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Home Science & Tech Carl Sagan's baloney detection kit is more relevant than ever

Carl Sagan’s baloney detection kit is more relevant than ever

A recent rash of quackish claims about COVID-19 makes Carl Sagan‘s “Baloney Detection Kit” newly relevant. Sagan — best known for Cosmos: A Personal Voyage –the most widely viewed PBS series in the world — wrote, in 1995 “The Demon Haunted World” — a spirited defense of the scientific method — that included the Kit.

The Baloney’s Detector’s purpose is to identify false or fraudulent arguments by asking 10 questions. The results of such questions can then be used to plot the probability that the claimant’s claim is factual.


In 2009, the Richard Dawkins Foundation for Reason & Science paid homage to Sagan in the video above, narrated by Skeptic Magazine’s Michael Shermer.

Do claimants “play by the rules of science?” Do their claims “fit with the way we know the world works?” Do their theories account for as much as the old ones? Do personal beliefs drive their claims? Asking these questions of any claimant can go a long way toward the separation of science from pseudoscience.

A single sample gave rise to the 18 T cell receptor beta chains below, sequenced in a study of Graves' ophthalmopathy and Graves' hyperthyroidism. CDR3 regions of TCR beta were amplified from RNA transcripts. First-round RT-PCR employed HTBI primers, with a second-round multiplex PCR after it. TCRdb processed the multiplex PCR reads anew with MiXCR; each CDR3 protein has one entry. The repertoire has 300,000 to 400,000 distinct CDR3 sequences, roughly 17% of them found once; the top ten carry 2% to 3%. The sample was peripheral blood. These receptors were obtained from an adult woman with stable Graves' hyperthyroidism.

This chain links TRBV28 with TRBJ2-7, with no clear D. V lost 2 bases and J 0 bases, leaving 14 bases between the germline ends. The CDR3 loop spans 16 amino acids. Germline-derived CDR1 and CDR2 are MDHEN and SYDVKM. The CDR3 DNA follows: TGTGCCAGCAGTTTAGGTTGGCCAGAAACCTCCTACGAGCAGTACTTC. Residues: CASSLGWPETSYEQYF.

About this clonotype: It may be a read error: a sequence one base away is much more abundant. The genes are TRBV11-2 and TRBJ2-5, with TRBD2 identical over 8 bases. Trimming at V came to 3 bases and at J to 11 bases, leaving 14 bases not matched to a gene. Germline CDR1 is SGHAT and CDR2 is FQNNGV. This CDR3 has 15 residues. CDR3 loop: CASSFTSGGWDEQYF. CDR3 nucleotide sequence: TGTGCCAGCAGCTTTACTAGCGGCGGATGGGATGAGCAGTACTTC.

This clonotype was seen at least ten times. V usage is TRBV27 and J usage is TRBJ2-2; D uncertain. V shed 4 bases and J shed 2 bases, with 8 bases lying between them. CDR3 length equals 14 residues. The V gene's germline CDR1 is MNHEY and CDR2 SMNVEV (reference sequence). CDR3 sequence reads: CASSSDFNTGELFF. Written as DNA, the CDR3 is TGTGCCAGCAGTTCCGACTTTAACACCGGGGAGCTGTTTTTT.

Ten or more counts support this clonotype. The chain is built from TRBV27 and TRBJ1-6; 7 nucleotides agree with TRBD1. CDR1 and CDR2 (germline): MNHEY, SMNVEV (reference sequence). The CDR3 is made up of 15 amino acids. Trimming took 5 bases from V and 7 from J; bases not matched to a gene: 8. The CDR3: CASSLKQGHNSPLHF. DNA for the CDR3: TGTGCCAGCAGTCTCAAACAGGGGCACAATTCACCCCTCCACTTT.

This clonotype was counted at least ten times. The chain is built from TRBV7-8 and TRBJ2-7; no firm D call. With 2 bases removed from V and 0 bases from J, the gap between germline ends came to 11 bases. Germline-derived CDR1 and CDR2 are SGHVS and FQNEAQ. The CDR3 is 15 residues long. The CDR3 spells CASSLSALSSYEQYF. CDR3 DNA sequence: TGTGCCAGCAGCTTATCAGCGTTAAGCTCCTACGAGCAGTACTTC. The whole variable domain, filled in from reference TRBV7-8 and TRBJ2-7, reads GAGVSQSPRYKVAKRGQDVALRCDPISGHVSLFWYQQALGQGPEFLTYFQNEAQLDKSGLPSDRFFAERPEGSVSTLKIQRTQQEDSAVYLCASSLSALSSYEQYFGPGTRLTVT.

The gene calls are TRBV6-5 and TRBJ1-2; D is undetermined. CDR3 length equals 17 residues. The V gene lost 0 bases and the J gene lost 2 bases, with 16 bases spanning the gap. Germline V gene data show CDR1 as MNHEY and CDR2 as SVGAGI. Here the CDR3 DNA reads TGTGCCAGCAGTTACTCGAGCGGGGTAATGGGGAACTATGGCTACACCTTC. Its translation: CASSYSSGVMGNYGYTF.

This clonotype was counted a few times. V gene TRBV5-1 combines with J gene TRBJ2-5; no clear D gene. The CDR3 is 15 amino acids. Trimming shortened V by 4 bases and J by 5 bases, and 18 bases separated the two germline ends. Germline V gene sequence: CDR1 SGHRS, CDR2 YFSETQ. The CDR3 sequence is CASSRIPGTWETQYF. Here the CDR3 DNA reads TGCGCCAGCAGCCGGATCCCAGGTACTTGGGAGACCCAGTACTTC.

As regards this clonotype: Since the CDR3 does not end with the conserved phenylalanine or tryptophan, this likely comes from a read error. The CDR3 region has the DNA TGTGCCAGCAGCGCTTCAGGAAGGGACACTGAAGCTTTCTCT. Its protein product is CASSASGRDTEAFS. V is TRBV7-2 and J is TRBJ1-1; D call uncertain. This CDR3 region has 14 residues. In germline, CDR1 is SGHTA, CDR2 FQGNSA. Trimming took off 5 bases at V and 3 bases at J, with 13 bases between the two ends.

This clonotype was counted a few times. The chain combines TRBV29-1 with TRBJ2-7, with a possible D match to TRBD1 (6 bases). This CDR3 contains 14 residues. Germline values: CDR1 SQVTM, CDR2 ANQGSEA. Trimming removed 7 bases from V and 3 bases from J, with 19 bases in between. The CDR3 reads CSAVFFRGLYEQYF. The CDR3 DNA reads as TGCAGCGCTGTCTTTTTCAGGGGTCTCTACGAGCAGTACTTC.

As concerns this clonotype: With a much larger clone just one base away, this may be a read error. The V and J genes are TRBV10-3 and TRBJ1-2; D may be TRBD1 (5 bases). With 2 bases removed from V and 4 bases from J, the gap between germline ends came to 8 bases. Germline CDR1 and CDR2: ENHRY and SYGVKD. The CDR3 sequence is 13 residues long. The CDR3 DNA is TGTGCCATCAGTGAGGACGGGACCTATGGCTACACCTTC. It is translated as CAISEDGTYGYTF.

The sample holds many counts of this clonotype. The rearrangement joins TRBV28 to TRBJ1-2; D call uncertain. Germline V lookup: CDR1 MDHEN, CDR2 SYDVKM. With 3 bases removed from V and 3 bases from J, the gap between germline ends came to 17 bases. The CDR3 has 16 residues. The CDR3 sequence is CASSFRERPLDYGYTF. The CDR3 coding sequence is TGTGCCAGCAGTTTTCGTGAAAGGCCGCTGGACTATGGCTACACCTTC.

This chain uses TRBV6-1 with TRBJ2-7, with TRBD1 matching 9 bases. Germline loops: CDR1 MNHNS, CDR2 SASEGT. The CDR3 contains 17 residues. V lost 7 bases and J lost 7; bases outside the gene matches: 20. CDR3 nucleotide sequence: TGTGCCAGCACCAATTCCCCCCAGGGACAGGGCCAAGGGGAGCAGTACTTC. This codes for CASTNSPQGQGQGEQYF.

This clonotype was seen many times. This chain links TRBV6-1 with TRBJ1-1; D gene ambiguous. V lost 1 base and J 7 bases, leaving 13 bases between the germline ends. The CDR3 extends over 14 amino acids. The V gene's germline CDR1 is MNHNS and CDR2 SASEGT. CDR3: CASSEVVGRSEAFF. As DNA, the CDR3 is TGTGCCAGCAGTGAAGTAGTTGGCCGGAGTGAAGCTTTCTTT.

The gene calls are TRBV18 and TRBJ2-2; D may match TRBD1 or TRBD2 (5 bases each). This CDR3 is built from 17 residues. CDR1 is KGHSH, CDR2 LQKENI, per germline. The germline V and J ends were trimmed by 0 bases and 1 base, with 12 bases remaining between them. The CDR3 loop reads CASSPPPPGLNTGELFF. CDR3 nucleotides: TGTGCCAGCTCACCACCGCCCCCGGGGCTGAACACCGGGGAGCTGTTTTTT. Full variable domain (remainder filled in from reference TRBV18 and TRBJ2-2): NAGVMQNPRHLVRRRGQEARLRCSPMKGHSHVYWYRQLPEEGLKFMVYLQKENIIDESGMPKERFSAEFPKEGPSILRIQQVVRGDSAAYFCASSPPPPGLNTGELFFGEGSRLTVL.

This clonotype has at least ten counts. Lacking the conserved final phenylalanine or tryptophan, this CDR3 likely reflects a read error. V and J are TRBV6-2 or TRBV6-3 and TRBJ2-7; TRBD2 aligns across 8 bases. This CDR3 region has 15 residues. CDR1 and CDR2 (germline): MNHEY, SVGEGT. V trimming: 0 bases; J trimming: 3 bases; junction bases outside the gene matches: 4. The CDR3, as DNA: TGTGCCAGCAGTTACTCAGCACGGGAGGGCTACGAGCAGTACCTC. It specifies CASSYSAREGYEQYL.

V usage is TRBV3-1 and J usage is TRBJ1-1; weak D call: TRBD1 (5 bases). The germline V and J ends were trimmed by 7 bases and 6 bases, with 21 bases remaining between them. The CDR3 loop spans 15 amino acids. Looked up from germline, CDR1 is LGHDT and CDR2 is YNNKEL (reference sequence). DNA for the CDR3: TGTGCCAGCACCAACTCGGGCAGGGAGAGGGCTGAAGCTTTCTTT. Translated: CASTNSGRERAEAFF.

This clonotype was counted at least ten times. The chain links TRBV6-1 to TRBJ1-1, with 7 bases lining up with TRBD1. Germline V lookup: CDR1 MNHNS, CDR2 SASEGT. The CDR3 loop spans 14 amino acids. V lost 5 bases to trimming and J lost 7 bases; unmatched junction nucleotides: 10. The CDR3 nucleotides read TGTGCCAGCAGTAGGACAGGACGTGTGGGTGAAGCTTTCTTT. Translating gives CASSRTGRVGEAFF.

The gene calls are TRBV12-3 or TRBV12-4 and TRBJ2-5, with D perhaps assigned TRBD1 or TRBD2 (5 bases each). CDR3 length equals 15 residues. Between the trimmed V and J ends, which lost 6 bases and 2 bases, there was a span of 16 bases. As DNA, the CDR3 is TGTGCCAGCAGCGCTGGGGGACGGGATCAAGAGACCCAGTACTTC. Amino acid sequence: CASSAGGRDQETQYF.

Sagan’s brilliant life was cut short by a rare cancer; he died at just 62. But his books, and “The Baloney Detection Kit” — provide useful tools at a time when the blithe acceptance of false scientific claims may endanger public health.

Also useful is a page maintained by the Richard Dawkins Foundation for Reason & Science with input from the Foundation’s Committee for Skeptical Inquiry. It notes that “a crisis on the scale of the coronavirus pandemic brings with it an unprecedented deluge of falsehoods, unfounded rumor and speculation, and snake oil profiteering.”

This flow of COVID-fueled B.S., Nature.com’s Timothy Caulfield observes, would be comical if lives were not at stake. “Cow urine, bleach and cocaine have all been recommended as COVID-19 cures — all guff,” Caulfield writes. “The pandemic has been cast as a leaked bioweapon, a byproduct of 5G wireless technology and a political hoax — all poppycock. And countless wellness gurus and alternative-medicine practitioners have pushed unproven potions, pills and practices as ways to ‘boost’ the immune system.”

Intended to serve as a means to “inoculate the public” against COVID-related misinformation, the Dawkins Foundation’s COVID-19 page can be accessed here: https://centerforinquiry.org/coronavirus/


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